"Shutdown and Debt Ceiling Crisis Would Pose Distinct Challenges for Government Operations"

by Skadden, Arps, Slate, Meagher & Flom LLP

Absent intervening legislation, the U.S. federal government’s appropriations will lapse on October 1, 2013, prompting a government shutdown. Separately, the secretary of the Treasury has informed Congress that, no later than October 17, 2013, the federal government will exhaust its borrowing capacity under the statutory debt ceiling.1 Absent intervening legislation, insufficient cash may then remain on hand to meet all of the government’s obligations, causing what has been referred to as the “debt ceiling crisis.”

Although the government shutdown and the debt ceiling crisis are occasionally conflated, they have distinct effects on government operations and on parties interacting and transacting with the government. A government shutdown occurs when federal agencies experience a lapse in their legal authority to incur financial obligations. For that reason, many federal employees cannot continue working during a shutdown and many contracts and grants are not awarded. By contrast, in a debt ceiling crisis, the government generally retains the authority to incur obligations, but may lack the cash to liquidate all of its obligations on time.

Government operations during a shutdown are controlled by rules that, albeit complex, are well-established and elaborated by past practice. The debt ceiling crisis, however, is unprecedented and little is known about the way the federal government would operate in it.

Government Operations During a Shutdown

The Antideficiency Act, 31 U.S.C. § 1341, prohibits officers and employees of the federal government from entering into obligations in excess of appropriations.2 Appropriations that fund much of the federal government’s current operations will expire at 11:59 p.m. on Monday, September 30, 2013.3 If no further appropriations legislation is enacted, the Antideficiency Act will generally deprive federal agencies of their authority to enter contracts, make grants, employ personnel and incur other financial obligations.

Yet some governmental functions continue even during a shutdown. Guidance promulgated during past shutdowns (or near-shutdowns) by the White House Office of Management and Budget (OMB) and the Department of Justice’s Office of Legal Counsel has authorized agencies to obligate funds during a shutdown for, among other things:

  • activities funded by multi-year or indefinite appropriations;
  • activities necessary to the discharge of the president’s constitutional duties and powers (likely including the conduct of foreign diplomacy and the exercise of the commander-in-chief powers);
  • activities that, if suspended, would adversely affect the execution of certain funded functions (e.g., the unfunded disbursement activities for funded social security benefits); and
  • activities that, if suspended, would imminently threaten the safety of human life or the protection of property (e.g., air traffic control).4

In addition, consistent with guidance from the OMB,5 federal agencies are updating their contingency plans for operations during a shutdown. The plans are collected on the OMB website.6

With respect to the federal government’s litigation responsibilities, the Department of Justice’s plan indicates that criminal matters would continue without interruption.7 Civil litigation, however, would be curtailed or postponed to the extent that this can be done without compromising to a significant degree the safety of human life or the protection of property. This plan assumes the courts would continue operating during the shutdown.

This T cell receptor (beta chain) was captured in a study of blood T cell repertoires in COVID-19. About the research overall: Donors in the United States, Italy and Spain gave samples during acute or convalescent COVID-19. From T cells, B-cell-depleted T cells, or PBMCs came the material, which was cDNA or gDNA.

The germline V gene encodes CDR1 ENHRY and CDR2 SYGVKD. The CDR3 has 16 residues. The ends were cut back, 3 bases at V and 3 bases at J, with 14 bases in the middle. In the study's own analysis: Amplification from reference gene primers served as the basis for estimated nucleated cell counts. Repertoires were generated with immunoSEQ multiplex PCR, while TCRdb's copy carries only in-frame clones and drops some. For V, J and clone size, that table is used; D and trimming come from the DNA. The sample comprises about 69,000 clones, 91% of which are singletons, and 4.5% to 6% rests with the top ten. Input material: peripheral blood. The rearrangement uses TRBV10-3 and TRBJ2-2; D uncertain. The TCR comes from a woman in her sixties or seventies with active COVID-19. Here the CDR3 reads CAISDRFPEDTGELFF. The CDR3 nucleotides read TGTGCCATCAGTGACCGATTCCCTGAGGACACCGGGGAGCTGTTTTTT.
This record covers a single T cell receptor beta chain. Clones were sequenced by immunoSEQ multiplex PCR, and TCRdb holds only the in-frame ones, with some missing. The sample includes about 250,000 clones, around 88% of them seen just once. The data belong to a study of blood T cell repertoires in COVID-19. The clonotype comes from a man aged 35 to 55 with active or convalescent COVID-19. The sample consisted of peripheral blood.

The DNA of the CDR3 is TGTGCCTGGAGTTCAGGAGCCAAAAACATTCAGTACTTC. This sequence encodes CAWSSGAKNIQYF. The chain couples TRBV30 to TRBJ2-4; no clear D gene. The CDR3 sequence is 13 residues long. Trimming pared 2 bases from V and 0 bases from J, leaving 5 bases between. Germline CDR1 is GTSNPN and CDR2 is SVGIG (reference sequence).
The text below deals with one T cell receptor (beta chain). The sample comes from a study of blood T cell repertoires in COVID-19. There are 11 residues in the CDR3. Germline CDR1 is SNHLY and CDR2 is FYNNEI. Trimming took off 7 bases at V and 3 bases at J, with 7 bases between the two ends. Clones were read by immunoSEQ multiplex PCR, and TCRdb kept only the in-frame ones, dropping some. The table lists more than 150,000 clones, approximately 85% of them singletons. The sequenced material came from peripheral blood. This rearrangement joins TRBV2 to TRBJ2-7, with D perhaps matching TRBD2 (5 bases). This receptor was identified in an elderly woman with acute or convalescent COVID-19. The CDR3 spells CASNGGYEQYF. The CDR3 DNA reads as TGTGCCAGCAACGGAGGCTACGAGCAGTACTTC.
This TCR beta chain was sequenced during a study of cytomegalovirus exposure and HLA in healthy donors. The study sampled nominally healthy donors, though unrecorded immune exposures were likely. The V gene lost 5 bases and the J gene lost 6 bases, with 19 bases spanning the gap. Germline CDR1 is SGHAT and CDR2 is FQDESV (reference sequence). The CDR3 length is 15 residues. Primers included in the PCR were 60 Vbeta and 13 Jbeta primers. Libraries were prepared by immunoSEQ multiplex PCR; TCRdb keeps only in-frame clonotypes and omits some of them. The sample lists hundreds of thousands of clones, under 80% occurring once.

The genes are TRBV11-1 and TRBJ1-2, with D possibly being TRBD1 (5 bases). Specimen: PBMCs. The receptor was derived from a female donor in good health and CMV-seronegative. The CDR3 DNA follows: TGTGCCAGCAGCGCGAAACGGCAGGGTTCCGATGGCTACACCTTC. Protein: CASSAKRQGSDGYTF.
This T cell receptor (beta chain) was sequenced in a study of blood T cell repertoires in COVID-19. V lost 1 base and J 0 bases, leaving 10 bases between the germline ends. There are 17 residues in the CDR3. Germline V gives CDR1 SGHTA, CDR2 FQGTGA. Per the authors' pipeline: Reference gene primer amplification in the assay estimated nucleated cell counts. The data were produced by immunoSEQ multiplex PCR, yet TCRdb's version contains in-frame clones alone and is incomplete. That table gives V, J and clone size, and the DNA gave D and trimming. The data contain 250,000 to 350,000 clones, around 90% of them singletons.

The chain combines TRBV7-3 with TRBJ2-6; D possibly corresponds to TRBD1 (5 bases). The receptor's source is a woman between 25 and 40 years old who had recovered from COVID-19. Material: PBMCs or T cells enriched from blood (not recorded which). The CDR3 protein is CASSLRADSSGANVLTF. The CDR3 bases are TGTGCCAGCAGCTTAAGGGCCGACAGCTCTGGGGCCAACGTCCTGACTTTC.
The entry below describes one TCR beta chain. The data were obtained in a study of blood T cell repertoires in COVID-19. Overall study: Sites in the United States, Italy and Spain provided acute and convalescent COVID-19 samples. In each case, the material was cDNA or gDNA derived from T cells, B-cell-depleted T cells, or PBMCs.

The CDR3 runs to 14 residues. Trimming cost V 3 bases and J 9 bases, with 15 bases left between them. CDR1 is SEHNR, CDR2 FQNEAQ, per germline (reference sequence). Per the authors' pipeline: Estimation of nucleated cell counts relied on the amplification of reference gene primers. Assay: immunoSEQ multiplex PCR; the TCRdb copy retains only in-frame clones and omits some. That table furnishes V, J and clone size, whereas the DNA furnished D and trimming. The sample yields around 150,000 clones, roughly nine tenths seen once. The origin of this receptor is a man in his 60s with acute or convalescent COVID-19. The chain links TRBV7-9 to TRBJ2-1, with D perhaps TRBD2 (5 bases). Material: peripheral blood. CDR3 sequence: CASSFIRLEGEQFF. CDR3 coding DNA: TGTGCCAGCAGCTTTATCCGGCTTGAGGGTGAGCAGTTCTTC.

Government Operations During a Debt Ceiling Crisis

In contrast to the well-documented government shutdown procedures, no formal guidance is available about the operational effects of a debt ceiling crisis. Past practice likewise does not offer a reliable roadmap for a debt ceiling crisis, because the statutory debt ceiling had always been raised before the crisis occurred. Nor do shutdown procedures generally offer an accurate analogy for a debt ceiling crisis, because the problem they address (lack of authority to obligate funds under the Antideficiency Act) is not the principal problem during the crisis (inability to borrow when cash is insufficient to meet obligations).

Some information has been made public about operational options the Treasury considered during the (ultimately averted) brush with the debt ceiling in the summer of 2011. For example, according to a letter to Senator Orrin G. Hatch from the Treasury’s inspector general, the “range of options” included “asset sales; imposing across-the-board payment reductions; various ways of attempting to prioritize payments; and various ways of delaying payments.”8 While the Treasury concluded that none of the options “could reasonably protect the full faith and credit of the U.S., the American economy, or individual citizens from very serious harm,” Treasury officials told the inspector general “that organizationally they viewed the option of delaying payments as the least harmful among the options under review.” The inspector general’s letter does not indicate that a final decision among the various options had been reached.

Efforts have also been made to establish by legislation the priority of payments during a debt ceiling crisis, and the House of Representatives passed such bills this year.9 The Obama administration has consistently opposed such legislation on the ground that prioritization of payments is “default by another name.”10


1 Letter from Jacob J. Lew to John A. Boehner, Sept. 25, 2013, available at http://www.treasury.gov/Documents/Debt%20Limit%2020130925%20Boehner.pdf.

2 31 U.S.C. § 1341(1)(A)-(B) (“An officer or employee of the United States Government or of the District of Columbia government may not make or authorize an expenditure or obligation exceeding an amount available in an appropriation or fund for the expenditure or obligation; [or] involve either government in a contract or obligation for the payment of money before an appropriation is made unless authorized by law . …”).

3 See Consolidated and Further Continuing Appropriations Act, 2013 (P.L. 113-6).

4 See OMB Memorandum 13-22, Sept. 17, 2013, available at http://www.whitehouse.gov/sites/default/files/omb/memoranda/2013/m-13-22.pdf; Office of Legal Counsel, Memorandum for the Director of the Office of Management and Budget, Government Operations in the Event of a Lapse in Appropriations (Aug. 16, 1995), available at http://www.justice.gov/olc/appropriations2.htm.

5 See OMB Circular A-11, section 124.2, available at http://www.whitehouse.gov/sites/default/files/omb/assets/a11_current_year/s124.pdf.

6 See http://www.whitehouse.gov/omb/contingency-plans.

7 See http://www.justice.gov/jmd/publications/doj-contingency-plan.pdf.

8 Letter from Eric M. Thorson to Orrin G. Hatch, Aug. 24, 2012, available at http://www.treasury.gov/about/organizational-structure/ig/Audit%20Reports%20and%20Testimonies/Debt%20Limit%20Response%20(Final%20with%20Signature).pdf.